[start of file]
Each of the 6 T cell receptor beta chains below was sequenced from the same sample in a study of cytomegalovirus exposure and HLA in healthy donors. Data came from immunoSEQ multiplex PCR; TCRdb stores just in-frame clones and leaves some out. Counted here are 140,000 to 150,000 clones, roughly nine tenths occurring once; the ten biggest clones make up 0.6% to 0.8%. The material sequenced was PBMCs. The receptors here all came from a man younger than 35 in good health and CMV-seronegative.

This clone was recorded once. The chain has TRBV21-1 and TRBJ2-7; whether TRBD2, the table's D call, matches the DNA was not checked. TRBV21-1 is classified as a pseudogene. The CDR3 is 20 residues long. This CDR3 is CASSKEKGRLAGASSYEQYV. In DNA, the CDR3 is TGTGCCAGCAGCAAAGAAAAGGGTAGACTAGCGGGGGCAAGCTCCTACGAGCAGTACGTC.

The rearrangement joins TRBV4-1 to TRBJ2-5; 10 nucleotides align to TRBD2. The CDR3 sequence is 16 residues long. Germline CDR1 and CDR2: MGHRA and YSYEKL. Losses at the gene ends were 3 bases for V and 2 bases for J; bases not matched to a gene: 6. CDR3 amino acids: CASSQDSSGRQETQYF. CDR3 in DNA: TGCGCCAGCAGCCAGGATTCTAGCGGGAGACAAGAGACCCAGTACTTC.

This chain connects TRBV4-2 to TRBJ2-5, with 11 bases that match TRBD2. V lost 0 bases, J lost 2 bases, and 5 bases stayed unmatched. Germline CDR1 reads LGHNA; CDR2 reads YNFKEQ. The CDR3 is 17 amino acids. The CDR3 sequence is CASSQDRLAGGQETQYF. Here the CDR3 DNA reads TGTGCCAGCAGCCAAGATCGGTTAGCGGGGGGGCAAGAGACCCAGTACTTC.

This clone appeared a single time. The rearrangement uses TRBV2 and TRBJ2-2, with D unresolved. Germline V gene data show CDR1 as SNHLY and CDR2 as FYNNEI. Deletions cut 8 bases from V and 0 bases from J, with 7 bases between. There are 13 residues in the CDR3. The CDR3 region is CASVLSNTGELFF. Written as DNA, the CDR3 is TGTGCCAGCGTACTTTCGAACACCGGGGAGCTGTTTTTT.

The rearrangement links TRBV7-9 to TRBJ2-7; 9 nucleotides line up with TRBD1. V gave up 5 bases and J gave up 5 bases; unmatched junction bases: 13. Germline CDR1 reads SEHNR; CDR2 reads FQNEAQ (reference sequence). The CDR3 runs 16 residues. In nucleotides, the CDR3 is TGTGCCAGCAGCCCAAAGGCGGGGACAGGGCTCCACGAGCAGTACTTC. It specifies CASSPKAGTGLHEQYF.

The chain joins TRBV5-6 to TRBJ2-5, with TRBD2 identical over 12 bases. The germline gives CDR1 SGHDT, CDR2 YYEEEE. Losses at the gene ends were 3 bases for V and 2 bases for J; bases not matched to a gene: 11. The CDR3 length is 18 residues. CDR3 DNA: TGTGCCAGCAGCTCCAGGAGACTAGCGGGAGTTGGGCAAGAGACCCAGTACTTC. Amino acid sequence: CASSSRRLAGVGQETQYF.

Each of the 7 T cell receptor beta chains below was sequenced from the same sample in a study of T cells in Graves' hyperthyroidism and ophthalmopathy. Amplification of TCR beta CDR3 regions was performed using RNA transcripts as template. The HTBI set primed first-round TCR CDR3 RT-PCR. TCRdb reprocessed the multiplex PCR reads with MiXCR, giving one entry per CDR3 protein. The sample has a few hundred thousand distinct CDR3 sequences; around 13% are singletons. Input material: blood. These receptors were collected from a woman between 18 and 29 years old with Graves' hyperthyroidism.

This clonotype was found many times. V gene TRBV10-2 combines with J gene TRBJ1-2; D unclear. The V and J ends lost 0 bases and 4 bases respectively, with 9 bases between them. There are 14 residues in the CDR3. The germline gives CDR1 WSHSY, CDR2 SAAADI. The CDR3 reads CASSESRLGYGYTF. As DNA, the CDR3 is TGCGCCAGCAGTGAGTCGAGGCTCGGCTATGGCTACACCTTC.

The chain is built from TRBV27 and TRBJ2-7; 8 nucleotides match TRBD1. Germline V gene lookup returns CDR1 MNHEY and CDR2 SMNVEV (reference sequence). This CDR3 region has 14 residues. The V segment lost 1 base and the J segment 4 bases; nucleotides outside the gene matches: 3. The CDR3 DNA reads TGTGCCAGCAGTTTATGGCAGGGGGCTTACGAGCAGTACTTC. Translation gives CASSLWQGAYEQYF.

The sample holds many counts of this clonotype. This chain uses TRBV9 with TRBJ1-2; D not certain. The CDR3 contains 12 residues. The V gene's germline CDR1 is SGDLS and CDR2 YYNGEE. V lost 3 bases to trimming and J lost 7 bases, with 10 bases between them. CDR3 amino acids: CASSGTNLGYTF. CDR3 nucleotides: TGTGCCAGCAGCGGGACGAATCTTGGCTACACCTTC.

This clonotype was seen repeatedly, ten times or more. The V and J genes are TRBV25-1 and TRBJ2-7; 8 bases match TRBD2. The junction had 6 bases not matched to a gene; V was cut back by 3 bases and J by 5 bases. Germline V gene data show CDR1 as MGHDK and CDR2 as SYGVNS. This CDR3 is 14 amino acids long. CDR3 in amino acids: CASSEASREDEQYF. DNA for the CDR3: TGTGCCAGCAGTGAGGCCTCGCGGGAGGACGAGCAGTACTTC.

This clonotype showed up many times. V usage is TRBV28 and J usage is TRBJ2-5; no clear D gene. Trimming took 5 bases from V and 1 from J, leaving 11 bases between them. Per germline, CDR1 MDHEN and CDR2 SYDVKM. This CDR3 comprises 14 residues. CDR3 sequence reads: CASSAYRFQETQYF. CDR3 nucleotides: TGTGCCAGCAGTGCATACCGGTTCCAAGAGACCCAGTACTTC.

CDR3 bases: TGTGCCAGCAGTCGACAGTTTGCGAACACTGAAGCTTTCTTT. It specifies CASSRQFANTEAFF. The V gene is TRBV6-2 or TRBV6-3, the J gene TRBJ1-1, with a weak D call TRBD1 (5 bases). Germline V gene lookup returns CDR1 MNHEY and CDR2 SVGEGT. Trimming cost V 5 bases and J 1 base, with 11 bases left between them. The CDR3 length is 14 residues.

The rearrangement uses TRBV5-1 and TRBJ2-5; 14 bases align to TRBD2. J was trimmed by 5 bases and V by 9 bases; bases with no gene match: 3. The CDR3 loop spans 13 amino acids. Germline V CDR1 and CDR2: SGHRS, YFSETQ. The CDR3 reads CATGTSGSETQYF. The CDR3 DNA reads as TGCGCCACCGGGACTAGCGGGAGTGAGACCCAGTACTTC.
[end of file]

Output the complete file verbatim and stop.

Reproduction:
Each of the 6 T cell receptor beta chains below was sequenced from the same sample in a study of cytomegalovirus exposure and HLA in healthy donors. Data came from immunoSEQ multiplex PCR; TCRdb stores just in-frame clones and leaves some out. Counted here are 140,000 to 150,000 clones, roughly nine tenths occurring once; the ten biggest clones make up 0.6% to 0.8%. The material sequenced was PBMCs. The receptors here all came from a man younger than 35 in good health and CMV-seronegative.

This clone was recorded once. The chain has TRBV21-1 and TRBJ2-7; whether TRBD2, the table's D call, matches the DNA was not checked. TRBV21-1 is classified as a pseudogene. The CDR3 is 20 residues long. This CDR3 is CASSKEKGRLAGASSYEQYV. In DNA, the CDR3 is TGTGCCAGCAGCAAAGAAAAGGGTAGACTAGCGGGGGCAAGCTCCTACGAGCAGTACGTC.

The rearrangement joins TRBV4-1 to TRBJ2-5; 10 nucleotides align to TRBD2. The CDR3 sequence is 16 residues long. Germline CDR1 and CDR2: MGHRA and YSYEKL. Losses at the gene ends were 3 bases for V and 2 bases for J; bases not matched to a gene: 6. CDR3 amino acids: CASSQDSSGRQETQYF. CDR3 in DNA: TGCGCCAGCAGCCAGGATTCTAGCGGGAGACAAGAGACCCAGTACTTC.

This chain connects TRBV4-2 to TRBJ2-5, with 11 bases that match TRBD2. V lost 0 bases, J lost 2 bases, and 5 bases stayed unmatched. Germline CDR1 reads LGHNA; CDR2 reads YNFKEQ. The CDR3 is 17 amino acids. The CDR3 sequence is CASSQDRLAGGQETQYF. Here the CDR3 DNA reads TGTGCCAGCAGCCAAGATCGGTTAGCGGGGGGGCAAGAGACCCAGTACTTC.

This clone appeared a single time. The rearrangement uses TRBV2 and TRBJ2-2, with D unresolved. Germline V gene data show CDR1 as SNHLY and CDR2 as FYNNEI. Deletions cut 8 bases from V and 0 bases from J, with 7 bases between. There are 13 residues in the CDR3. The CDR3 region is CASVLSNTGELFF. Written as DNA, the CDR3 is TGTGCCAGCGTACTTTCGAACACCGGGGAGCTGTTTTTT.

The rearrangement links TRBV7-9 to TRBJ2-7; 9 nucleotides line up with TRBD1. V gave up 5 bases and J gave up 5 bases; unmatched junction bases: 13. Germline CDR1 reads SEHNR; CDR2 reads FQNEAQ (reference sequence). The CDR3 runs 16 residues. In nucleotides, the CDR3 is TGTGCCAGCAGCCCAAAGGCGGGGACAGGGCTCCACGAGCAGTACTTC. It specifies CASSPKAGTGLHEQYF.

The chain joins TRBV5-6 to TRBJ2-5, with TRBD2 identical over 12 bases. The germline gives CDR1 SGHDT, CDR2 YYEEEE. Losses at the gene ends were 3 bases for V and 2 bases for J; bases not matched to a gene: 11. The CDR3 length is 18 residues. CDR3 DNA: TGTGCCAGCAGCTCCAGGAGACTAGCGGGAGTTGGGCAAGAGACCCAGTACTTC. Amino acid sequence: CASSSRRLAGVGQETQYF.

Each of the 7 T cell receptor beta chains below was sequenced from the same sample in a study of T cells in Graves' hyperthyroidism and ophthalmopathy. Amplification of TCR beta CDR3 regions was performed using RNA transcripts as template. The HTBI set primed first-round TCR CDR3 RT-PCR. TCRdb reprocessed the multiplex PCR reads with MiXCR, giving one entry per CDR3 protein. The sample has a few hundred thousand distinct CDR3 sequences; around 13% are singletons. Input material: blood. These receptors were collected from a woman between 18 and 29 years old with Graves' hyperthyroidism.

This clonotype was found many times. V gene TRBV10-2 combines with J gene TRBJ1-2; D unclear. The V and J ends lost 0 bases and 4 bases respectively, with 9 bases between them. There are 14 residues in the CDR3. The germline gives CDR1 WSHSY, CDR2 SAAADI. The CDR3 reads CASSESRLGYGYTF. As DNA, the CDR3 is TGCGCCAGCAGTGAGTCGAGGCTCGGCTATGGCTACACCTTC.

The chain is built from TRBV27 and TRBJ2-7; 8 nucleotides match TRBD1. Germline V gene lookup returns CDR1 MNHEY and CDR2 SMNVEV (reference sequence). This CDR3 region has 14 residues. The V segment lost 1 base and the J segment 4 bases; nucleotides outside the gene matches: 3. The CDR3 DNA reads TGTGCCAGCAGTTTATGGCAGGGGGCTTACGAGCAGTACTTC. Translation gives CASSLWQGAYEQYF.

The sample holds many counts of this clonotype. This chain uses TRBV9 with TRBJ1-2; D not certain. The CDR3 contains 12 residues. The V gene's germline CDR1 is SGDLS and CDR2 YYNGEE. V lost 3 bases to trimming and J lost 7 bases, with 10 bases between them. CDR3 amino acids: CASSGTNLGYTF. CDR3 nucleotides: TGTGCCAGCAGCGGGACGAATCTTGGCTACACCTTC.

This clonotype was seen repeatedly, ten times or more. The V and J genes are TRBV25-1 and TRBJ2-7; 8 bases match TRBD2. The junction had 6 bases not matched to a gene; V was cut back by 3 bases and J by 5 bases. Germline V gene data show CDR1 as MGHDK and CDR2 as SYGVNS. This CDR3 is 14 amino acids long. CDR3 in amino acids: CASSEASREDEQYF. DNA for the CDR3: TGTGCCAGCAGTGAGGCCTCGCGGGAGGACGAGCAGTACTTC.

This clonotype showed up many times. V usage is TRBV28 and J usage is TRBJ2-5; no clear D gene. Trimming took 5 bases from V and 1 from J, leaving 11 bases between them. Per germline, CDR1 MDHEN and CDR2 SYDVKM. This CDR3 comprises 14 residues. CDR3 sequence reads: CASSAYRFQETQYF. CDR3 nucleotides: TGTGCCAGCAGTGCATACCGGTTCCAAGAGACCCAGTACTTC.

CDR3 bases: TGTGCCAGCAGTCGACAGTTTGCGAACACTGAAGCTTTCTTT. It specifies CASSRQFANTEAFF. The V gene is TRBV6-2 or TRBV6-3, the J gene TRBJ1-1, with a weak D call TRBD1 (5 bases). Germline V gene lookup returns CDR1 MNHEY and CDR2 SVGEGT. Trimming cost V 5 bases and J 1 base, with 11 bases left between them. The CDR3 length is 14 residues.

The rearrangement uses TRBV5-1 and TRBJ2-5; 14 bases align to TRBD2. J was trimmed by 5 bases and V by 9 bases; bases with no gene match: 3. The CDR3 loop spans 13 amino acids. Germline V CDR1 and CDR2: SGHRS, YFSETQ. The CDR3 reads CATGTSGSETQYF. The CDR3 DNA reads as TGCGCCACCGGGACTAGCGGGAGTGAGACCCAGTACTTC.